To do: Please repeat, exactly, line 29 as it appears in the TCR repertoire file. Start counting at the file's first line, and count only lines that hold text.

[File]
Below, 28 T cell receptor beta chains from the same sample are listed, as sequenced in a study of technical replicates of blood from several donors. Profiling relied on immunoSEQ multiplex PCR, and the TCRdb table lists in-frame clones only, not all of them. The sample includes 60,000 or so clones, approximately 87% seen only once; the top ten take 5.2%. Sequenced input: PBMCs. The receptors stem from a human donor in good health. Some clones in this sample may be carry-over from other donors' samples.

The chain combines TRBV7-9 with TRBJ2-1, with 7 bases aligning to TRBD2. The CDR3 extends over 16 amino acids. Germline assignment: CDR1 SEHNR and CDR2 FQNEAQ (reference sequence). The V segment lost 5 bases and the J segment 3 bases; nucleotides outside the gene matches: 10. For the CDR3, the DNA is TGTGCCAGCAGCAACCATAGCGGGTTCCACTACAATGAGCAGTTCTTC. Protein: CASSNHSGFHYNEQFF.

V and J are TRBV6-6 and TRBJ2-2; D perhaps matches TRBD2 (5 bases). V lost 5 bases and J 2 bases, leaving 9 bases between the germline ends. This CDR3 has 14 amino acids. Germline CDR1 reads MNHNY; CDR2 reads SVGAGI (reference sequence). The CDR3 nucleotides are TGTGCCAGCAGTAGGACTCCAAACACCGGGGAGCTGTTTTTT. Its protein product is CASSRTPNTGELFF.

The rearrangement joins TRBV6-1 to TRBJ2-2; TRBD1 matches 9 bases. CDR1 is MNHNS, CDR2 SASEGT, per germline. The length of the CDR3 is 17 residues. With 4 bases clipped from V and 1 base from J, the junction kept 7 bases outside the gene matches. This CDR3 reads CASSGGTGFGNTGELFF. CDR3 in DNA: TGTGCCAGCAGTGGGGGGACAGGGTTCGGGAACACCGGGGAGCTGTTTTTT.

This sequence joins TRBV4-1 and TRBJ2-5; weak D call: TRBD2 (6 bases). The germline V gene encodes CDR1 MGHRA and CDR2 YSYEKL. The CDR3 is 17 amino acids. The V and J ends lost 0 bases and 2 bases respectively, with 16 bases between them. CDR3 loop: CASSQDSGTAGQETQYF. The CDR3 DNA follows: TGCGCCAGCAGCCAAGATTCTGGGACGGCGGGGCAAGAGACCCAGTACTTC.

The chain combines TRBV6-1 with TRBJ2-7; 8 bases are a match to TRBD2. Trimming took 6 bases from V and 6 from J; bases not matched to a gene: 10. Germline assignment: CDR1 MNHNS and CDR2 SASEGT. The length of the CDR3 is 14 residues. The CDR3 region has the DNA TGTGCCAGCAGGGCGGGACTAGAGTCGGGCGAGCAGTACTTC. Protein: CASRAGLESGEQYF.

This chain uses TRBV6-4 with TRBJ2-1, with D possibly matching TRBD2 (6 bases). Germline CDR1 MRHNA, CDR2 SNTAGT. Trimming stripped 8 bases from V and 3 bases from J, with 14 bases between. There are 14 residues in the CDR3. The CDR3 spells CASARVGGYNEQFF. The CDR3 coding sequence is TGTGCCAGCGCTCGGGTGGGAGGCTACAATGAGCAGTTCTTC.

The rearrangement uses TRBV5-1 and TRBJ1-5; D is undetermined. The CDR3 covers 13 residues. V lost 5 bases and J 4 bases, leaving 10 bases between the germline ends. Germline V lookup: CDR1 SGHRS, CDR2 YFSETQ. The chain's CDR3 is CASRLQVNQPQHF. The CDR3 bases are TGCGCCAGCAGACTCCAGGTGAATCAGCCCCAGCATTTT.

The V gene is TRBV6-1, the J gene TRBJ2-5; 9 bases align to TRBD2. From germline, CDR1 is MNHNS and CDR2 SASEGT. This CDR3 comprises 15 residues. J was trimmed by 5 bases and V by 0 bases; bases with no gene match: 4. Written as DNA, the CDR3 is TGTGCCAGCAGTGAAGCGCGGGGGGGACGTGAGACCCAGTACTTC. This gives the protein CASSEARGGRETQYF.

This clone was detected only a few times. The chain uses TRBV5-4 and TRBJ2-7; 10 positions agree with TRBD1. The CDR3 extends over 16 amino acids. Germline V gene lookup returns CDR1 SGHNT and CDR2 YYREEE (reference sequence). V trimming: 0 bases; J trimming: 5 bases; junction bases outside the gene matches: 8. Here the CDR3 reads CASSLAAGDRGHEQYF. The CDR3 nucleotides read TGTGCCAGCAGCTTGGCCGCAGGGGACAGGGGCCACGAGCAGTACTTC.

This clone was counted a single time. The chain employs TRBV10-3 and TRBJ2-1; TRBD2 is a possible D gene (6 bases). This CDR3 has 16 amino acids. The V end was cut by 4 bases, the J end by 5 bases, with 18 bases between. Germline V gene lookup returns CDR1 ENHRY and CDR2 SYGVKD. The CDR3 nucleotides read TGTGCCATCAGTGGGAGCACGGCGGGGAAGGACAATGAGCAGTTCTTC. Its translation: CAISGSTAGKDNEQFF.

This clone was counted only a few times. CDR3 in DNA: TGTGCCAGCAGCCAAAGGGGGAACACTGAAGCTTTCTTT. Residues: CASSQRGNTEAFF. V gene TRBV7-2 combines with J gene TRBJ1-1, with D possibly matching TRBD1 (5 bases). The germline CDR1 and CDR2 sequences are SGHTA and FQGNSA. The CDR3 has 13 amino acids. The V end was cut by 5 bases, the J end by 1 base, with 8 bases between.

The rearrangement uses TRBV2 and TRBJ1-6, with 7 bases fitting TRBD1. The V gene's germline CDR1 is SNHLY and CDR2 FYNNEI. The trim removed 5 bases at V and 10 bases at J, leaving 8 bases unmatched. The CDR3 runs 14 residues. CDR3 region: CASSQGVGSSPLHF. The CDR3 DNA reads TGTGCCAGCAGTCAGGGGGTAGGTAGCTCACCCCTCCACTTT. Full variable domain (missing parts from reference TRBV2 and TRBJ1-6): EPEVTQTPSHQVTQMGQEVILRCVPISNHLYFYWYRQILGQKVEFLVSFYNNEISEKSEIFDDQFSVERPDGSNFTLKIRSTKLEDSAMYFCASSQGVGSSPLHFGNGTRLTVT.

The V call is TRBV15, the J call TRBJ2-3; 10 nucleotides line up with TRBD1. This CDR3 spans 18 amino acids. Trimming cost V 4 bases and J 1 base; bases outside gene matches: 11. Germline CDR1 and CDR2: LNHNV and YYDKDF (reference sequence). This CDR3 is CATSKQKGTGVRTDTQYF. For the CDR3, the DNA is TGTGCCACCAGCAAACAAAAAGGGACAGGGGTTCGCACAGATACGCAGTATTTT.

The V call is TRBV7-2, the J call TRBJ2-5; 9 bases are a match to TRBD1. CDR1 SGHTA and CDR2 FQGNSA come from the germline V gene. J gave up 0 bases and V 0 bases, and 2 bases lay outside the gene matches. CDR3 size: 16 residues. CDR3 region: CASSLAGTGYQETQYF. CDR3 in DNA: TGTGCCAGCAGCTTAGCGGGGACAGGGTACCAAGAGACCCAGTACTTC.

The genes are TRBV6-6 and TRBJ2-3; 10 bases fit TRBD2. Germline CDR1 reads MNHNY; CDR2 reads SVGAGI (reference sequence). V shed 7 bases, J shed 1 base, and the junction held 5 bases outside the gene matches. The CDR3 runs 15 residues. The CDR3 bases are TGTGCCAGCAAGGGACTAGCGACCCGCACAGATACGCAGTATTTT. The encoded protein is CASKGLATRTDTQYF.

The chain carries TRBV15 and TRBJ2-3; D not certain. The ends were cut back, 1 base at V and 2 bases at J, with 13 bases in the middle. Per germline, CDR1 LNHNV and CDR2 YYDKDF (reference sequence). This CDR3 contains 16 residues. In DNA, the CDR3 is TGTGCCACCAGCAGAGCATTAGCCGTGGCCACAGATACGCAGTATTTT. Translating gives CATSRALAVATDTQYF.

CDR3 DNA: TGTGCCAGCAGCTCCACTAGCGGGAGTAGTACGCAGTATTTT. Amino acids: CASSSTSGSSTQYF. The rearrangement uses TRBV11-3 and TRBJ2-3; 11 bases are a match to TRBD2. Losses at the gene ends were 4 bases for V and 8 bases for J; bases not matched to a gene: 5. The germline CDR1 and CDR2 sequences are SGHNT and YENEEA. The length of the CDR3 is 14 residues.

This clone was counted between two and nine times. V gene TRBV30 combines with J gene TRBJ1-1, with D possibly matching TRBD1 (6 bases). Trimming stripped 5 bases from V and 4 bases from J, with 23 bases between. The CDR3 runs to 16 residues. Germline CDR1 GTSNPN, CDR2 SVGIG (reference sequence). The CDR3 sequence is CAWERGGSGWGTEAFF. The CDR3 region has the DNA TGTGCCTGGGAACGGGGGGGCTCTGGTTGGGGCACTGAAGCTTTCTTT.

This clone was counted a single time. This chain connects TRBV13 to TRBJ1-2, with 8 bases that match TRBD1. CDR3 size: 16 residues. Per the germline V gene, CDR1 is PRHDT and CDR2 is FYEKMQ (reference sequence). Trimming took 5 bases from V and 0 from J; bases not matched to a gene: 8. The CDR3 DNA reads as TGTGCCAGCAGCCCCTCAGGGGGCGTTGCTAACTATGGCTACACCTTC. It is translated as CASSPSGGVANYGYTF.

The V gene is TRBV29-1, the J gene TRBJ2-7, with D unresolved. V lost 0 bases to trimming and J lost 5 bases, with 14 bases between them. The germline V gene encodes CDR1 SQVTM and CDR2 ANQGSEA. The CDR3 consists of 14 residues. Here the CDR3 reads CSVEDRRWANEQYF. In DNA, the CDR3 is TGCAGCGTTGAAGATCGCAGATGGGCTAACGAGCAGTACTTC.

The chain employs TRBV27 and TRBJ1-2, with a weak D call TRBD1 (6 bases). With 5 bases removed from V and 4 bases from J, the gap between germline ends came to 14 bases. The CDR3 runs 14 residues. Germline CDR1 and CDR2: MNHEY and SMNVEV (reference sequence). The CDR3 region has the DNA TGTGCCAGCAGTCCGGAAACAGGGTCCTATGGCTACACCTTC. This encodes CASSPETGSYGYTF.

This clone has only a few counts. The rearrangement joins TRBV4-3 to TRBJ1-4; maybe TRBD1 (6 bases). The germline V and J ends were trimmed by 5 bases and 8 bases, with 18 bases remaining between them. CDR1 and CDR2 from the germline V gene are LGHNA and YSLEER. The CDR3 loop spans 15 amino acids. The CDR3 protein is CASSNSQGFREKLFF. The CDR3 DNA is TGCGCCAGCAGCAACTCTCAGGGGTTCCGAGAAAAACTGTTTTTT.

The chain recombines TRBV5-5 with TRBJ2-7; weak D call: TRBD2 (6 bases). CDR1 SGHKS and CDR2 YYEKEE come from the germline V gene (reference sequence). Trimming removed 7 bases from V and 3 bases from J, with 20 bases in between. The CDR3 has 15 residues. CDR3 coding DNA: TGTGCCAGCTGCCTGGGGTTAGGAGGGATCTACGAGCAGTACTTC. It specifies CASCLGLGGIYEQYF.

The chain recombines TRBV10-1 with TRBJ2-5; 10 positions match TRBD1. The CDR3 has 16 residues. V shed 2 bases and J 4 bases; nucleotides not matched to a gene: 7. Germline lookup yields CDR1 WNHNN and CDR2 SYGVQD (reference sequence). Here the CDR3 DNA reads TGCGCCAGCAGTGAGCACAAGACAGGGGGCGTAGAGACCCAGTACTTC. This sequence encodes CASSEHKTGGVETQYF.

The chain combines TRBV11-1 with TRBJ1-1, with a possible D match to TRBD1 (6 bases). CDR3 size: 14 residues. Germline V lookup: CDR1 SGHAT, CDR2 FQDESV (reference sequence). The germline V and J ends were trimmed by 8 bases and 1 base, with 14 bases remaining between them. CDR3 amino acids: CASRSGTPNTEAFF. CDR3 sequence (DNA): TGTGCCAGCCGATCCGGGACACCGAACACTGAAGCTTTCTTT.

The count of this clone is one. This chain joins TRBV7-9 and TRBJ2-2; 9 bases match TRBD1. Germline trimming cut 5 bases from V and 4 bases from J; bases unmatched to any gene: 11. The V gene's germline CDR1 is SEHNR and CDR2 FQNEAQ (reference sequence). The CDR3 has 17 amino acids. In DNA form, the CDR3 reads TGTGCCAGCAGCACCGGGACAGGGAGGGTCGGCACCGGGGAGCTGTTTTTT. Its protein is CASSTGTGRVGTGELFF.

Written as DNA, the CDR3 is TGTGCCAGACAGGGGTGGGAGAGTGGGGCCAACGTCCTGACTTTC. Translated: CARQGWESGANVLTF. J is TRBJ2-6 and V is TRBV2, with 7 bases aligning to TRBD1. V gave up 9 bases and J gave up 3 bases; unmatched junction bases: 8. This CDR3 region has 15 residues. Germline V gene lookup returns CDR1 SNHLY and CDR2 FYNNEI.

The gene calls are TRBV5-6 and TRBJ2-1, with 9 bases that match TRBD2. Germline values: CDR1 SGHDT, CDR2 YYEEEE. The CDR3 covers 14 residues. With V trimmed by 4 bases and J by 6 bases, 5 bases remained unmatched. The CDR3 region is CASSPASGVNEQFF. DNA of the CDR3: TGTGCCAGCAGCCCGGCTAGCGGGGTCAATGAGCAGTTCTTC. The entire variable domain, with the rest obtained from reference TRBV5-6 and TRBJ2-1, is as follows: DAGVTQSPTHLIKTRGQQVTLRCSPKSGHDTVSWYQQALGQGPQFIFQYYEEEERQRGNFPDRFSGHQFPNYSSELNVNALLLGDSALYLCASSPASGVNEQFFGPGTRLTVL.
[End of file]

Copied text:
The gene calls are TRBV5-6 and TRBJ2-1, with 9 bases that match TRBD2. Germline values: CDR1 SGHDT, CDR2 YYEEEE. The CDR3 covers 14 residues. With V trimmed by 4 bases and J by 6 bases, 5 bases remained unmatched. The CDR3 region is CASSPASGVNEQFF. DNA of the CDR3: TGTGCCAGCAGCCCGGCTAGCGGGGTCAATGAGCAGTTCTTC. The entire variable domain, with the rest obtained from reference TRBV5-6 and TRBJ2-1, is as follows: DAGVTQSPTHLIKTRGQQVTLRCSPKSGHDTVSWYQQALGQGPQFIFQYYEEEERQRGNFPDRFSGHQFPNYSSELNVNALLLGDSALYLCASSPASGVNEQFFGPGTRLTVL.